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medical malpractice Archives

Glenn Frey's widow sues hospital for wrongful death

Illinois residents might recall the death of Eagles guitarist and co-founder Glenn Frey in 2016. The Eagles stated that Frey died of complications of colitis, pneumonia and rheumatoid arthritis, and now his widow is filing a wrongful death lawsuit against a hospital in New York.

Robotic system for breast biopsies is in development

Because of human error and the inadequacies of current surgical technology, breast biopsies can provide inaccurate results. Illinois women who have a high risk of developing breast cancer may be interested to know that a 3D-printed robotic system that is being developed can transform how biopsies are conducted and can increase the accuracy of the procedures and breast cancer diagnoses. The research that is producing this new technology could affect medical laboratories and surgical pathology around the world.

Durotomy and medical malpractice

Durotomy refers to small tears made in the spine's outer membrane, or dura mater. It is sometimes an inevitable result of surgery, though it does not lead to long-term problems if caught and treated in time. When the dural tears are not caught in time or reopen after the second surgery, it can lead to a medical malpractice suit. Illinois patients might want to know about a study analyzing the factors that tip the scales in such lawsuits.

Hospital medication errors

Illinois emergency room patients might be less susceptible to medication errors when a pharmacy professional gets a drug history from them. A study by Cedars-Sinai found that there was more than an 80 percent drop in mistakes compared to when nurses or doctors took the history. The study examined more than 300 patients who were taking at least 10 drugs and had a history of at least one serious condition.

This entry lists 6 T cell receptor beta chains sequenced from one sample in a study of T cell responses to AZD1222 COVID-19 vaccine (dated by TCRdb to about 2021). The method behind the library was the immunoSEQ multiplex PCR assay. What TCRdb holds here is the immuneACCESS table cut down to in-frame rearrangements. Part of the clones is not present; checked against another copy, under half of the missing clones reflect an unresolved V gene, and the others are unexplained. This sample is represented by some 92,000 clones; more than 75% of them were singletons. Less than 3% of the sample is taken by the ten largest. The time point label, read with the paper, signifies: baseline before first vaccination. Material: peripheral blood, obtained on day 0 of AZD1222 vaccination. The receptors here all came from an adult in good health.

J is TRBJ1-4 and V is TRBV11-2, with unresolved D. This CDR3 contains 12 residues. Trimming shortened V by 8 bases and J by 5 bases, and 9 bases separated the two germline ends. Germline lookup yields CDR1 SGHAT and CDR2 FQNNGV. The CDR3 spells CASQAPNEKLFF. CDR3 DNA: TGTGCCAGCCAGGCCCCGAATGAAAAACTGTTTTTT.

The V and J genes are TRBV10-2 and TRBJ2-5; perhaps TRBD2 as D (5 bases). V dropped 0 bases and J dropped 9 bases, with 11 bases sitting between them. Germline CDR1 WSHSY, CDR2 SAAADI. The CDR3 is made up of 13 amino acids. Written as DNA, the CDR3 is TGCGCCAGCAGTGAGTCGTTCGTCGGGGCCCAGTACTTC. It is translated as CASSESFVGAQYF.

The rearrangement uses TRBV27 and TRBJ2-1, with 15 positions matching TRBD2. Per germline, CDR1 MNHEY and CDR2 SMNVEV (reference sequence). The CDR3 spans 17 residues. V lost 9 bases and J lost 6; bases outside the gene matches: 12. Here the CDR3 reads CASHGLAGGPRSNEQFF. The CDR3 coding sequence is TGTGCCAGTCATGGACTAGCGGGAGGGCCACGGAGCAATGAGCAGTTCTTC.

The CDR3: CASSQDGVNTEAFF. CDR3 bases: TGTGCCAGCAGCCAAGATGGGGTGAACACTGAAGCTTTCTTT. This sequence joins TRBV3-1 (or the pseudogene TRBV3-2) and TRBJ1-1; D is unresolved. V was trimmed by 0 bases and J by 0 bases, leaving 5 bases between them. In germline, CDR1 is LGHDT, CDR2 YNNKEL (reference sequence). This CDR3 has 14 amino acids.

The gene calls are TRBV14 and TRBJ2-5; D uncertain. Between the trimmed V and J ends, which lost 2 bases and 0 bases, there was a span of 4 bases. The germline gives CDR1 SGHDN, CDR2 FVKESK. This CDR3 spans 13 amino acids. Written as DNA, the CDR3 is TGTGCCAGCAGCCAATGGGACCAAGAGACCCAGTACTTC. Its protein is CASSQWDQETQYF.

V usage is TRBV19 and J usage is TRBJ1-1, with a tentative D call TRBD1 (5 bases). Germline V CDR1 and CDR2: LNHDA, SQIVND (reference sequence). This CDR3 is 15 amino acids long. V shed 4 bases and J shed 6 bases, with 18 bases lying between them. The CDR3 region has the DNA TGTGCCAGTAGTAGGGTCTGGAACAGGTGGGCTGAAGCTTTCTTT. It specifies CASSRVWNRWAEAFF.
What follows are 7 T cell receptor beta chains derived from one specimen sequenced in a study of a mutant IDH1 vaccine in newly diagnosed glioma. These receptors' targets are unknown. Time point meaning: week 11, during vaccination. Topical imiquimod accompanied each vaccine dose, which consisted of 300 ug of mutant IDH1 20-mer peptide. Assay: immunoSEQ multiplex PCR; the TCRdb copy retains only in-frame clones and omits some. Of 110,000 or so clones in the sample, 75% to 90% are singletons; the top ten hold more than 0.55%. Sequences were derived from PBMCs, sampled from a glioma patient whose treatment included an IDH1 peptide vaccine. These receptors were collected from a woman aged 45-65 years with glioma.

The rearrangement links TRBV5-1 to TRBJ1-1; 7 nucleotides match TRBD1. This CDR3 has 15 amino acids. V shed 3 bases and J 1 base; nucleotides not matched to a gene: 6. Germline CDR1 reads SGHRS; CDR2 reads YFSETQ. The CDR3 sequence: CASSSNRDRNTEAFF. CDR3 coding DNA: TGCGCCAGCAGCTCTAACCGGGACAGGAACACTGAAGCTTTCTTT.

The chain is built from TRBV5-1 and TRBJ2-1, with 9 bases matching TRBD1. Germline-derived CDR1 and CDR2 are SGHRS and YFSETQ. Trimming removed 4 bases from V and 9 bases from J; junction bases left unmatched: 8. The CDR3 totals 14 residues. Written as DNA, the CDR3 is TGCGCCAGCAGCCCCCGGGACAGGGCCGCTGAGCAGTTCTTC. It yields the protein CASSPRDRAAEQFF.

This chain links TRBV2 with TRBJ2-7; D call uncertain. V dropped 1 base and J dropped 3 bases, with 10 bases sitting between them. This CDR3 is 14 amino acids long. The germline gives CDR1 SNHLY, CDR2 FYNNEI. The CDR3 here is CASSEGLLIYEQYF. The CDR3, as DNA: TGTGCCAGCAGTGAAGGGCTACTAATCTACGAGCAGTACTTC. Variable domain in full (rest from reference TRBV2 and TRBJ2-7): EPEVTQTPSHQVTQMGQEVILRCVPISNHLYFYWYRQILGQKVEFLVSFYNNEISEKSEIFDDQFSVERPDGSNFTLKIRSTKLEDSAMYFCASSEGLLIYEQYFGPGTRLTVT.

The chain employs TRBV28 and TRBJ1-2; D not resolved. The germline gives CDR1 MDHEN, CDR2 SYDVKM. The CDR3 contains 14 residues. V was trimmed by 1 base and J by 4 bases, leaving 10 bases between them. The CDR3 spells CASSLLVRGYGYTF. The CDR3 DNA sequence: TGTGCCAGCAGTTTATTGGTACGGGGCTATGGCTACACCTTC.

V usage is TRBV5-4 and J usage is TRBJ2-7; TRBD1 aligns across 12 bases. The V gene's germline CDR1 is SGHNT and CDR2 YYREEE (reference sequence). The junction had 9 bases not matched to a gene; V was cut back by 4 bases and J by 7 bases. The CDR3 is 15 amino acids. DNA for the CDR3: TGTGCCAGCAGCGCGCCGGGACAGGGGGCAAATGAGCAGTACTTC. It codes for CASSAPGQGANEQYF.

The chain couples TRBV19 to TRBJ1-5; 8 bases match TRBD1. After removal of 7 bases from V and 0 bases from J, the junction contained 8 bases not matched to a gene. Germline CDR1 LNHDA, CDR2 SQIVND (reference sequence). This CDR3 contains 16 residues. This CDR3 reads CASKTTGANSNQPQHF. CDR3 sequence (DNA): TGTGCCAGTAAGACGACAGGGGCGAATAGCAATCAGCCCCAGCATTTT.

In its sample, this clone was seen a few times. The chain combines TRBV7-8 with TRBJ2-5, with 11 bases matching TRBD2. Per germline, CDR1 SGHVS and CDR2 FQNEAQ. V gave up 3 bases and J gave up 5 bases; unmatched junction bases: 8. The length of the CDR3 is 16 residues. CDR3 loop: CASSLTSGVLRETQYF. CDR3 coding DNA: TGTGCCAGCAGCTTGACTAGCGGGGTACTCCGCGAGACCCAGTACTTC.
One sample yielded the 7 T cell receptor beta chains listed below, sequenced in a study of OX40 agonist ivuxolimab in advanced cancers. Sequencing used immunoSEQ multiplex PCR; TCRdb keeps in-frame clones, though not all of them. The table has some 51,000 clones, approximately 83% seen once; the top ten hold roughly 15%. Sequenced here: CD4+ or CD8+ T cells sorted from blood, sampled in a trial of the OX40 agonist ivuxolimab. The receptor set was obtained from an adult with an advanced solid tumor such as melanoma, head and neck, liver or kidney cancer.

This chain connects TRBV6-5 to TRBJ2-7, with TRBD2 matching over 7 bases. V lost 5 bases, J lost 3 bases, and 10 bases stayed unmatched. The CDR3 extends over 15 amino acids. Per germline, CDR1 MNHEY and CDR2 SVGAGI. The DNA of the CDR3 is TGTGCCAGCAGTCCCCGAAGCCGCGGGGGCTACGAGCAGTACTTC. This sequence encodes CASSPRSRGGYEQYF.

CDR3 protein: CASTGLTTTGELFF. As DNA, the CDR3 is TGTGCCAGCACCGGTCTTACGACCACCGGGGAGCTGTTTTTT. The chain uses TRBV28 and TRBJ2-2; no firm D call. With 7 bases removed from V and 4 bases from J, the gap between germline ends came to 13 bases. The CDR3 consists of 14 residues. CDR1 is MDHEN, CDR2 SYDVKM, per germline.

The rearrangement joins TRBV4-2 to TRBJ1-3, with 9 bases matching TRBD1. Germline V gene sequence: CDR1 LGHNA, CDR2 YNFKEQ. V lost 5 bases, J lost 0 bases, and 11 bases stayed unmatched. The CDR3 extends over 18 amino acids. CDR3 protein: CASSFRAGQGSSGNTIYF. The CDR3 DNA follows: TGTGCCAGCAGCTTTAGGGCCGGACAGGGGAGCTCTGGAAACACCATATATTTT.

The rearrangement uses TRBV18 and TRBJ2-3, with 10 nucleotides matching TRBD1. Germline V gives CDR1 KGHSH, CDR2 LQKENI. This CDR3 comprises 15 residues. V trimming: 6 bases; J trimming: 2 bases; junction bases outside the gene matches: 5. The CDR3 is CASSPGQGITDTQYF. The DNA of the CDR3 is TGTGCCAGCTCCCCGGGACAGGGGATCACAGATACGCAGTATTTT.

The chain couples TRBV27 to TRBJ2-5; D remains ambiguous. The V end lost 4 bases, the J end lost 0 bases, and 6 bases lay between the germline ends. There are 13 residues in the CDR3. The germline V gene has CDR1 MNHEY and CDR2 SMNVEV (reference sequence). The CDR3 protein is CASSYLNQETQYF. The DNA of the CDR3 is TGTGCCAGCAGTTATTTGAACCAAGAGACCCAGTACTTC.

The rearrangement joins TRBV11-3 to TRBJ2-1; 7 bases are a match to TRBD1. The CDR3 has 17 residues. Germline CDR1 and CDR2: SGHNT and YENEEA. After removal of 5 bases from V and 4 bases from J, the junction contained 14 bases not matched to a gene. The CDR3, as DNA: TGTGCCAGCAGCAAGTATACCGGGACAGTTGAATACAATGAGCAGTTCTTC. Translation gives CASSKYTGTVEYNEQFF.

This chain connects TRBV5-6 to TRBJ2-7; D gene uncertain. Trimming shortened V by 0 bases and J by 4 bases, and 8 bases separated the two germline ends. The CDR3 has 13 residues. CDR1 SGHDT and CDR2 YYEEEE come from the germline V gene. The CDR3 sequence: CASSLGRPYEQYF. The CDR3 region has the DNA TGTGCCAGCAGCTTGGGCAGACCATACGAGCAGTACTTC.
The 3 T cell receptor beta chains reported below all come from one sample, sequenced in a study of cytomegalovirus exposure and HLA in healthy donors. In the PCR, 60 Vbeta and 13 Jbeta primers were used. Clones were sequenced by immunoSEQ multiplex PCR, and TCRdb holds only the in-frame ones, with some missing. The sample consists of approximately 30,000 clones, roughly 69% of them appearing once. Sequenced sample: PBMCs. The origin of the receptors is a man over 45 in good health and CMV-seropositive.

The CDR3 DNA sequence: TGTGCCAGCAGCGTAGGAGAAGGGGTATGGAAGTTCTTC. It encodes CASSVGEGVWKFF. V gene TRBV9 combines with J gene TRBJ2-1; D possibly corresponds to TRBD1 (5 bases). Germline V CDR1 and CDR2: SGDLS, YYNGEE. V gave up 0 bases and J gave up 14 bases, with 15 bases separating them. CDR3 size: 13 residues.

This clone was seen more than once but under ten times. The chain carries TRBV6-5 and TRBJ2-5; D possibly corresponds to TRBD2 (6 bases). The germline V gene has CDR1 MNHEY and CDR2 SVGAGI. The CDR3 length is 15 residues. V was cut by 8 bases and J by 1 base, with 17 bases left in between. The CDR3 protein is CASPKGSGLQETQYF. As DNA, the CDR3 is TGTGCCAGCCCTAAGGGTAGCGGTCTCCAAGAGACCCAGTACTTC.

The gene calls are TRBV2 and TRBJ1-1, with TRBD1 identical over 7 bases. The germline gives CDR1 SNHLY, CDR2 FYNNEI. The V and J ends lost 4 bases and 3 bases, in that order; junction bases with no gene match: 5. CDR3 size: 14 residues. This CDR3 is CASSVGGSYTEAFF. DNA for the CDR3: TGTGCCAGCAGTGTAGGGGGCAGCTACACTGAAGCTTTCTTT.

Diagnosing skin conditions can be a challenge

Mistakes are easy to make when people in Illinois try to self diagnose their skin problems. A dermatology professor explained that the similar traits of different medical problems create the confusion. A flaky patch of pink skin could be dandruff, psoriasis, ringworm, eczema or squamous cell carcinoma.

High malpractice settlements reflect severity of injuries

When medical professionals in Illinois make mistakes, consequences for patients can last a lifetime. An examination of the high monetary settlements achieved in some malpractice cases reveals how badly things can go wrong in medical settings.

Study looks at common medication errors

People in Illinois who are prescribed opioids might be more vulnerable to medication-related errors. According to a study by the insurer Coverys, almost one-quarter of medication liability claims involved opioids. Among overall liability claims, medication errors were in fourth place after claims related to diagnosis, surgery and medical management. Coverys also named anticoagulants as potentially dangerous and accounting for 16 percent of claims.

Men can be diagnosed with breast cancer

Many Illinois residents likely believe that breast cancer only affects women. However, this is not the case. Although it is extremely rare, men can develop breast cancer. Those who are most at risk for male breast cancer are between the ages of 60 and 70 and who have a family history of breast cancer. An estimated 2,000 men are diagnosed with breast cancer in the U.S. every year.

Maximizing time with a physician

People in Illinois who have medical concerns should make sure that their appointments with their physicians are long enough to have their medical concerns addressed. According to health care professionals at Saint Vincent's Healthcare and Billings Clinic, there are certain things patients can do to get the time they need with their physicians and to make the most of that time.

Medical malpractice and the disclosure of HIV status

Illinois residents who are concerned about how their medical information is handled may be interested in a New Jersey lawsuit regarding a physician's unauthorized disclosure of a patient's HIV diagnosis. The plaintiff was being treated by a nephrologist who disclosed the patient's health and HIV-positive status in front of a third party during an emergency consultation in the private hospital room occupied by the patient.